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Side chair. Walnut primary wood and maple secondary. Yoke-shaped crest rail with central carved shell. Cyma-curved stiles and vasiform splat. Compass seat upholstered with twentieth-century red stamped worsted fabric; cabriole legs feature high-relief shell carvings terminating in carved bellflower drops; turned swelled stretchers with blocks and ring turnings, claw and ball feet. Part of a set purchased by Charles Barrett, Sr.
chairs (furniture forms)
"Cherished Possessions": This chair represents the height of style in colonial America, as close to the English model as it was possible to get. More expensive versions were available-chairs that had slightly more elaborate stiles; or that used flashy walnut veneers on the back splat; or that had more carving-but this was still the gold standard. Because this chair has the roman numeral VIII stamped into its seat rail, we know it was originally part of a set of at least eight.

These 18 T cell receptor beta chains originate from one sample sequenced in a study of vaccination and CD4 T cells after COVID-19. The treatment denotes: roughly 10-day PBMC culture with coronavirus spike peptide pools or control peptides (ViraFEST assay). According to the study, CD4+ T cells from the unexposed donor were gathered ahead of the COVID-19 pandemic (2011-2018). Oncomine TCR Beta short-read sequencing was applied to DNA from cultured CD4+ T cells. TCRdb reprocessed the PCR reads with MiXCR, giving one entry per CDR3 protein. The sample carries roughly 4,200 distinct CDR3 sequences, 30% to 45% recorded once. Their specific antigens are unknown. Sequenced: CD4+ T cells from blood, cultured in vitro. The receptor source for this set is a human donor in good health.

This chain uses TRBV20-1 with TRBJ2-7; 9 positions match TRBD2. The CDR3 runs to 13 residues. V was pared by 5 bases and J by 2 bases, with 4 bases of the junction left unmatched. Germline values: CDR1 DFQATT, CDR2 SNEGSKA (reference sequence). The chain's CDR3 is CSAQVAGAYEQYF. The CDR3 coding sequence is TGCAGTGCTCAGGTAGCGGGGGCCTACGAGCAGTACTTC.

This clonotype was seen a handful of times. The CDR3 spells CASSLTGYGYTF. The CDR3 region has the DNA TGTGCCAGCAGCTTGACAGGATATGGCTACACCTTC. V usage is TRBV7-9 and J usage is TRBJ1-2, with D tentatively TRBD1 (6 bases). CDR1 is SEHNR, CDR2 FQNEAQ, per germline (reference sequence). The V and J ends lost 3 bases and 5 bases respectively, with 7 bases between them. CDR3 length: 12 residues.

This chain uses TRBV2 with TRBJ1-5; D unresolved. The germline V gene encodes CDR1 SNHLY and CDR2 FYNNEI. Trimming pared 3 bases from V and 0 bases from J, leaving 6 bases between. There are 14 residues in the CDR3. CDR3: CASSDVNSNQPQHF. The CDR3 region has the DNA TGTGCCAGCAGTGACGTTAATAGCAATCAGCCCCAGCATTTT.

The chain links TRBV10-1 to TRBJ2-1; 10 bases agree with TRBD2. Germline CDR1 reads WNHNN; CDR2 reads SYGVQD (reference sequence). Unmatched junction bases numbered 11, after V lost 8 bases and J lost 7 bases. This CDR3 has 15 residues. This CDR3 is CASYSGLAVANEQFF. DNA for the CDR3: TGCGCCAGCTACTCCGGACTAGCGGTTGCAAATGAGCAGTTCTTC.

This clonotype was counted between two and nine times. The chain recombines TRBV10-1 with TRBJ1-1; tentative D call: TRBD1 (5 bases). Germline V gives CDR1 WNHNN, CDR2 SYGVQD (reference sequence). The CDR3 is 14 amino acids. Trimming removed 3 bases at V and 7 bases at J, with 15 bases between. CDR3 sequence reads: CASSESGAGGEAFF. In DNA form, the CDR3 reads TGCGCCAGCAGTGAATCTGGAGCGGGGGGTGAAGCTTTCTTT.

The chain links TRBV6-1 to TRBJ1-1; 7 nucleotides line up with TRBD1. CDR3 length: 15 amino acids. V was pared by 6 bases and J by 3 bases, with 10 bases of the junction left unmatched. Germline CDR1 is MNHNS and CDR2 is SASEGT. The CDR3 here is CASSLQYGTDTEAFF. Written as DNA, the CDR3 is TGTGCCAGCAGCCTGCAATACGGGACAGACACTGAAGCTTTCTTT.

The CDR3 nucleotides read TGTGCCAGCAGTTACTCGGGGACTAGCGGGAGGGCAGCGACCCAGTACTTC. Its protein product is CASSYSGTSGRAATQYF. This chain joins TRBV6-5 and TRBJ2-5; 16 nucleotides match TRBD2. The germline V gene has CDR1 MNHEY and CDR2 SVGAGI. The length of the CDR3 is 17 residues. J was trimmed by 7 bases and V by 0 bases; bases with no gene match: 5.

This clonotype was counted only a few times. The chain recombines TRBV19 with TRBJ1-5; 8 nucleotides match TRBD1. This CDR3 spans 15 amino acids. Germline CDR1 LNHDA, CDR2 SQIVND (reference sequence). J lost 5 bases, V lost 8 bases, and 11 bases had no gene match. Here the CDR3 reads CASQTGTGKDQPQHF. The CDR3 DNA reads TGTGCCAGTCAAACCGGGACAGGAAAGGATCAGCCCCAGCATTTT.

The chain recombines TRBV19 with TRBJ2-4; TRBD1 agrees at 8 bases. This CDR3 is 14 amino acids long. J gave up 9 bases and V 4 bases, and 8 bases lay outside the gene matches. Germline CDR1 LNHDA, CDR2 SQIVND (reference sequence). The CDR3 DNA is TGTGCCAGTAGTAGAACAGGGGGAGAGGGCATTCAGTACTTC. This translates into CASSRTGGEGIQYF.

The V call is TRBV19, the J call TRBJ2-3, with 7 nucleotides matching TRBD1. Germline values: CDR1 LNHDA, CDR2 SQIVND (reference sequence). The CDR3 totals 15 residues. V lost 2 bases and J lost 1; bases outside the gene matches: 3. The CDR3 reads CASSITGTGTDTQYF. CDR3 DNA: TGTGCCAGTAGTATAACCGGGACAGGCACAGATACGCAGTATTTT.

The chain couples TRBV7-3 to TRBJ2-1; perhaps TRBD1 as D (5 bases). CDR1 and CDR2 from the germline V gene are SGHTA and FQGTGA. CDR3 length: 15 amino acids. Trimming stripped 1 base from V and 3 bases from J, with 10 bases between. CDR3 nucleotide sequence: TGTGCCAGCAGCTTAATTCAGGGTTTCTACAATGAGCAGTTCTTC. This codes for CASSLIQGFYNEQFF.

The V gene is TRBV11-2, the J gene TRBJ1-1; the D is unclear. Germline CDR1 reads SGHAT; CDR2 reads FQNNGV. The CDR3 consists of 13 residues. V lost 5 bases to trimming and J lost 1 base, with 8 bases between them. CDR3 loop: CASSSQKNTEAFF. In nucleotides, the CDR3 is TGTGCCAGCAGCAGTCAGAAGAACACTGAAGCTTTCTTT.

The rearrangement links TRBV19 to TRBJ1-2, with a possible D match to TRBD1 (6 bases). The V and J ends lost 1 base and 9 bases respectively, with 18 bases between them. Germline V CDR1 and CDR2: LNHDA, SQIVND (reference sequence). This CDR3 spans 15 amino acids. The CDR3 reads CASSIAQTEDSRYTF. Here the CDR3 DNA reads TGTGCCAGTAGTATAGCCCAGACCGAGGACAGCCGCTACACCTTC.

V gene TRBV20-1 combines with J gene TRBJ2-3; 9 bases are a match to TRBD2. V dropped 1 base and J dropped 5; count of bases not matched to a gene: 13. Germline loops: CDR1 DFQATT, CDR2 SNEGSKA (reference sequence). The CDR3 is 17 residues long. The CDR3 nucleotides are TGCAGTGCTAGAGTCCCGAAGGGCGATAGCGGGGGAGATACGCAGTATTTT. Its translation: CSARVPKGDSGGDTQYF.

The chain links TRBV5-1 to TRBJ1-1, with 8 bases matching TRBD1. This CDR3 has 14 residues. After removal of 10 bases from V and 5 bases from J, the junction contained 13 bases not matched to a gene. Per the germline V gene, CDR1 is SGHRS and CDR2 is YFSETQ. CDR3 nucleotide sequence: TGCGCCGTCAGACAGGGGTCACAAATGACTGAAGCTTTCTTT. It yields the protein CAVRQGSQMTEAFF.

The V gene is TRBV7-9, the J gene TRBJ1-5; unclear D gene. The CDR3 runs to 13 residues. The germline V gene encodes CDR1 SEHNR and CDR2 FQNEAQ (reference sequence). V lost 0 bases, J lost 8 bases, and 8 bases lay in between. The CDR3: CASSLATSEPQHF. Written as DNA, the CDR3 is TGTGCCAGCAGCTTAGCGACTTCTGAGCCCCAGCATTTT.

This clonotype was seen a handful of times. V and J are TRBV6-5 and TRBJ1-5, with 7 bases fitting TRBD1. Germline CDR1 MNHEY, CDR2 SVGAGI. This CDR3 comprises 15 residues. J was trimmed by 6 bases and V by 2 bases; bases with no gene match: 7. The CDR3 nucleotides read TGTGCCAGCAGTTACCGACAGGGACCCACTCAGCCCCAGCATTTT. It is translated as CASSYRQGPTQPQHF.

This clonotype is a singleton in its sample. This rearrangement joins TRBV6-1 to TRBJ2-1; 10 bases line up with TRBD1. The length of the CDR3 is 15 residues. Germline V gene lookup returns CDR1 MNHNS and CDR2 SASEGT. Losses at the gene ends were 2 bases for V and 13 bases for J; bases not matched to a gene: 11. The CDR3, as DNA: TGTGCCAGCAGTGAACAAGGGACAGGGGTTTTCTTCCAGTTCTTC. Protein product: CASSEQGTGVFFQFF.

The set belonged to Charles Barrett, Sr., (1740-1808) of New Ipswich, New Hampshire, who probably inherited it or purchased it used around the time of his marriage in 1764.
Used at Barrett House (New Ipswich, N.H.),
38 7/8 x 22 x 17 (HxWxD) (inches)
Bequest of Caroline Barr Wade
New Ipswich (Hillsborough county, New Hampshire)
Massachusetts (United States)
New Hampshire (United States)